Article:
June 2017
Volume 58, Issue 8
Open Access
ARVO Annual Meeting Abstract  |   June 2017
Use of intraoperative Optical Coherence Tomography (i-OCT) in vitreous haemorrhage due to diabetic retinopathy
Author Affiliations & Notes
  • Dominic Heinrich
    Klinikum rechts der Isar TU Muenchen, Muenchen, Germany
  • Sabrina Bohnacker
    Klinikum rechts der Isar TU Muenchen, Muenchen, Germany
  • M. Ali Nasseri
    Klinikum rechts der Isar TU Muenchen, Muenchen, Germany
  • Nikolaus Feucht
    Klinikum rechts der Isar TU Muenchen, Muenchen, Germany
  • Chris Lohmann
    Klinikum rechts der Isar TU Muenchen, Muenchen, Germany
  • Mathias M Maier
    Klinikum rechts der Isar TU Muenchen, Muenchen, Germany
  • Footnotes
    Commercial Relationships   Dominic Heinrich, None; Sabrina Bohnacker, None; M. Ali Nasseri, None; Nikolaus Feucht, None; Chris Lohmann, None; Mathias Maier, None
  • Footnotes
    Support  None
Investigative Ophthalmology & Visual Science June 2017, Vol.58, 5010. doi:
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      Dominic Heinrich, Sabrina Bohnacker, M. Ali Nasseri, Nikolaus Feucht, Chris Lohmann, Mathias M Maier; Use of intraoperative Optical Coherence Tomography (i-OCT) in vitreous haemorrhage due to diabetic retinopathy
      . Invest. Ophthalmol. Vis. Sci. 2017;58(8):5010.

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      © ARVO (1962-2015); The Authors (2016-present)

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Abstract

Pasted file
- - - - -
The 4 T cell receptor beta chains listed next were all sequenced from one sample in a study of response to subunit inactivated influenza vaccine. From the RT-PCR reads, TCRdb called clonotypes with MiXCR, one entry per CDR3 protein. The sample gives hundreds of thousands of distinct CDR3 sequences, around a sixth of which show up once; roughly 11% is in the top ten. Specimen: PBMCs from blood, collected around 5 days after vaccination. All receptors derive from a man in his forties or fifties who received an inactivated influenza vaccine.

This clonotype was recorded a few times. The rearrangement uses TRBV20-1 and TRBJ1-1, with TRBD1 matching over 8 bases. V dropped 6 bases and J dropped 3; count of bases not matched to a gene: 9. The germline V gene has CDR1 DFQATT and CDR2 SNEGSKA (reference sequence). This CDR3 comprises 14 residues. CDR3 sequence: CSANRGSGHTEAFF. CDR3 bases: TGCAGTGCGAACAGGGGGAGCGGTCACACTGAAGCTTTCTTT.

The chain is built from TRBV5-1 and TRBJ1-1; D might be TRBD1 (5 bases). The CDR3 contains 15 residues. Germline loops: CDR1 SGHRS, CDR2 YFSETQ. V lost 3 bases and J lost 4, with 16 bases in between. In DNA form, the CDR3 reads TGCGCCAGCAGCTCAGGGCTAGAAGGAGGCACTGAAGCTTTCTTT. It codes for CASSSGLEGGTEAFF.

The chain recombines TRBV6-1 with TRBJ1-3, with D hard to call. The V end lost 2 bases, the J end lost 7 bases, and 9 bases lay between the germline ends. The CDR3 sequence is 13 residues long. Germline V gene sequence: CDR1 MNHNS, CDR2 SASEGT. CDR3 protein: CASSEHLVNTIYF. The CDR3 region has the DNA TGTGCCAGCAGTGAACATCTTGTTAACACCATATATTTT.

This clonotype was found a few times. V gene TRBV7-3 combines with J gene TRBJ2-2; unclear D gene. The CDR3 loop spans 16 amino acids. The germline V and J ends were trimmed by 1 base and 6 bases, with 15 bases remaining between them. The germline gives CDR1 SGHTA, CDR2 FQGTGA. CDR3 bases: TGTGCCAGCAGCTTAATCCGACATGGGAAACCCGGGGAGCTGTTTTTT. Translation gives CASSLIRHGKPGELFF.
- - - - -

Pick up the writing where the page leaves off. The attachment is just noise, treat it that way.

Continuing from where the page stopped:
Purpose : High resolution spectral Domain OCT (SD-OCT) is a gold standard technique in diagnosis, management and monitoring of patients with vitreoretinal diseases. Since preoperative diagnostics for the evaluation of intraocular and retinal status in patients with vitreous haemorrhage due to diabetic retinopathy are limited, final therapeutic decisions can only be made during explorative vitrectomy. We evaluated the use of i-OCT as a real-time additional diagnostic tool during surgery.

Methods : We examined 20 patients with vitreous haemorrhage due to diabetic retinopathy. Due to the limited view of the posterior segment prior to surgery, ultrasound was performed. During vitrectomy, intraoperative real-time OCT was applied as an additional diagnostic tool to optimise the surgical workflow.
Exemplarily, we present the case of a 69 y/o female with vitreous haemorrhage due to diabetic retinopathy on the right eye. Visual acuity was “hand motion”. Preoperative funduscopy was not possible due to very dense vitreous haemorrhages. Sonographically, there were no signs of retinal detachment was identified on the right eye. Vitrectomy was performed and intraoperative OCT was applied to evaluate the macula and the retina.

Results : In all patients, intraoperative OCT allowed real-time evaluation of the retinal status. Further surgical strategy (i.e. necessity for ERM or ILM peeling) was based on the intraoperative OCT. The decision for the postoperative tamponade was facilitated.
In the patient described above, the i-OCT showed an epiretinal membrane. Therefore, the surgical strategy was adjusted and ERM peeling was performed on the right eye. Three months after surgery, funduscopy and central OCT scan still show irregularities in the macular configuration. However, visual acuity was already 0,6.

Conclusions : Intraoperative OCT is highly useful as additional intraoperative diagnostic tool in patients with vitreous haemorrhage due to diabetic retinopathy. It facilitates real-time diagnosis and promotes therapeutic decisions during surgery.

This is an abstract that was submitted for the 2017 ARVO Annual Meeting, held in Baltimore, MD, May 7-11, 2017.

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